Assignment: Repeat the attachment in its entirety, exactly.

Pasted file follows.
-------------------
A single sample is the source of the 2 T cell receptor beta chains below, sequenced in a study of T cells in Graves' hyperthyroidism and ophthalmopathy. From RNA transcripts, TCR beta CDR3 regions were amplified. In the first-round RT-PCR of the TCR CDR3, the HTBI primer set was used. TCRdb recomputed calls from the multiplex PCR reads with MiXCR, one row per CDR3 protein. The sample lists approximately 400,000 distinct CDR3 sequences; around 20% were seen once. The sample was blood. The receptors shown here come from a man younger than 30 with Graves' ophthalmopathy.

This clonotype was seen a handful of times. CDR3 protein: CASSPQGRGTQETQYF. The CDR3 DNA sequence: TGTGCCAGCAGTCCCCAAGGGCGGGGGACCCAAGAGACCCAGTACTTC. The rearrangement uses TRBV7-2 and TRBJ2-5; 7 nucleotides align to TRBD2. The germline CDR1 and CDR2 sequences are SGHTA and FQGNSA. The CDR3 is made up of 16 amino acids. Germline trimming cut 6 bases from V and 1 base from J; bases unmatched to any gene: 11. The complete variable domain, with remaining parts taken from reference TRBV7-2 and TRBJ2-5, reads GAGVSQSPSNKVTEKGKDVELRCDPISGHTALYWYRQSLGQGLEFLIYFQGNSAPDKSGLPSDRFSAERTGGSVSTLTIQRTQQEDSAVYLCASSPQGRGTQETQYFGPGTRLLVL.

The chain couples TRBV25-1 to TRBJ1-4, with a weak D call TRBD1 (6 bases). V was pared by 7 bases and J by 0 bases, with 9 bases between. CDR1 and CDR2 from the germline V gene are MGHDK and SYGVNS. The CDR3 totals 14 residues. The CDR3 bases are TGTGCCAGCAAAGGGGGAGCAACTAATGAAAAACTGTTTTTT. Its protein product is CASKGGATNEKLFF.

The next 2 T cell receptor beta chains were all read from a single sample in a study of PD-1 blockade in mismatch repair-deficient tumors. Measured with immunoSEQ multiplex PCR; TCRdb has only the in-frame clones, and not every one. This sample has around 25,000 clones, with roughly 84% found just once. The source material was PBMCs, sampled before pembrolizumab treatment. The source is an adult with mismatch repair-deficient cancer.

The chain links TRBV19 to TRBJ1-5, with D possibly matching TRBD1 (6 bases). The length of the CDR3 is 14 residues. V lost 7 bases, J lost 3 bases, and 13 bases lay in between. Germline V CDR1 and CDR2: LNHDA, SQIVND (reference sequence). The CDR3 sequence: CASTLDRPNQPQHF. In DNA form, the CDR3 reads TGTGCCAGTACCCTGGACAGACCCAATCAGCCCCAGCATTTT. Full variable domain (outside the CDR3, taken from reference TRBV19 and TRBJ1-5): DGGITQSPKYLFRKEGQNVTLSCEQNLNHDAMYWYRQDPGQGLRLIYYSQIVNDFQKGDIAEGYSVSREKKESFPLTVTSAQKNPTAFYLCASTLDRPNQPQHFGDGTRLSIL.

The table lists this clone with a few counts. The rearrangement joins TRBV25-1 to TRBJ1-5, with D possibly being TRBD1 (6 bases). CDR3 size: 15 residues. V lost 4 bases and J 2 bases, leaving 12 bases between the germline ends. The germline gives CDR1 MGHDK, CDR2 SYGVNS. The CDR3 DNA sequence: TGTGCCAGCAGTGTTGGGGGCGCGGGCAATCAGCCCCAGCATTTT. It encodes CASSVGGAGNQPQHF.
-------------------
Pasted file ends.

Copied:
A single sample is the source of the 2 T cell receptor beta chains below, sequenced in a study of T cells in Graves' hyperthyroidism and ophthalmopathy. From RNA transcripts, TCR beta CDR3 regions were amplified. In the first-round RT-PCR of the TCR CDR3, the HTBI primer set was used. TCRdb recomputed calls from the multiplex PCR reads with MiXCR, one row per CDR3 protein. The sample lists approximately 400,000 distinct CDR3 sequences; around 20% were seen once. The sample was blood. The receptors shown here come from a man younger than 30 with Graves' ophthalmopathy.

This clonotype was seen a handful of times. CDR3 protein: CASSPQGRGTQETQYF. The CDR3 DNA sequence: TGTGCCAGCAGTCCCCAAGGGCGGGGGACCCAAGAGACCCAGTACTTC. The rearrangement uses TRBV7-2 and TRBJ2-5; 7 nucleotides align to TRBD2. The germline CDR1 and CDR2 sequences are SGHTA and FQGNSA. The CDR3 is made up of 16 amino acids. Germline trimming cut 6 bases from V and 1 base from J; bases unmatched to any gene: 11. The complete variable domain, with remaining parts taken from reference TRBV7-2 and TRBJ2-5, reads GAGVSQSPSNKVTEKGKDVELRCDPISGHTALYWYRQSLGQGLEFLIYFQGNSAPDKSGLPSDRFSAERTGGSVSTLTIQRTQQEDSAVYLCASSPQGRGTQETQYFGPGTRLLVL.

The chain couples TRBV25-1 to TRBJ1-4, with a weak D call TRBD1 (6 bases). V was pared by 7 bases and J by 0 bases, with 9 bases between. CDR1 and CDR2 from the germline V gene are MGHDK and SYGVNS. The CDR3 totals 14 residues. The CDR3 bases are TGTGCCAGCAAAGGGGGAGCAACTAATGAAAAACTGTTTTTT. Its protein product is CASKGGATNEKLFF.

The next 2 T cell receptor beta chains were all read from a single sample in a study of PD-1 blockade in mismatch repair-deficient tumors. Measured with immunoSEQ multiplex PCR; TCRdb has only the in-frame clones, and not every one. This sample has around 25,000 clones, with roughly 84% found just once. The source material was PBMCs, sampled before pembrolizumab treatment. The source is an adult with mismatch repair-deficient cancer.

The chain links TRBV19 to TRBJ1-5, with D possibly matching TRBD1 (6 bases). The length of the CDR3 is 14 residues. V lost 7 bases, J lost 3 bases, and 13 bases lay in between. Germline V CDR1 and CDR2: LNHDA, SQIVND (reference sequence). The CDR3 sequence: CASTLDRPNQPQHF. In DNA form, the CDR3 reads TGTGCCAGTACCCTGGACAGACCCAATCAGCCCCAGCATTTT. Full variable domain (outside the CDR3, taken from reference TRBV19 and TRBJ1-5): DGGITQSPKYLFRKEGQNVTLSCEQNLNHDAMYWYRQDPGQGLRLIYYSQIVNDFQKGDIAEGYSVSREKKESFPLTVTSAQKNPTAFYLCASTLDRPNQPQHFGDGTRLSIL.

The table lists this clone with a few counts. The rearrangement joins TRBV25-1 to TRBJ1-5, with D possibly being TRBD1 (6 bases). CDR3 size: 15 residues. V lost 4 bases and J 2 bases, leaving 12 bases between the germline ends. The germline gives CDR1 MGHDK, CDR2 SYGVNS. The CDR3 DNA sequence: TGTGCCAGCAGTGTTGGGGGCGCGGGCAATCAGCCCCAGCATTTT. It encodes CASSVGGAGNQPQHF.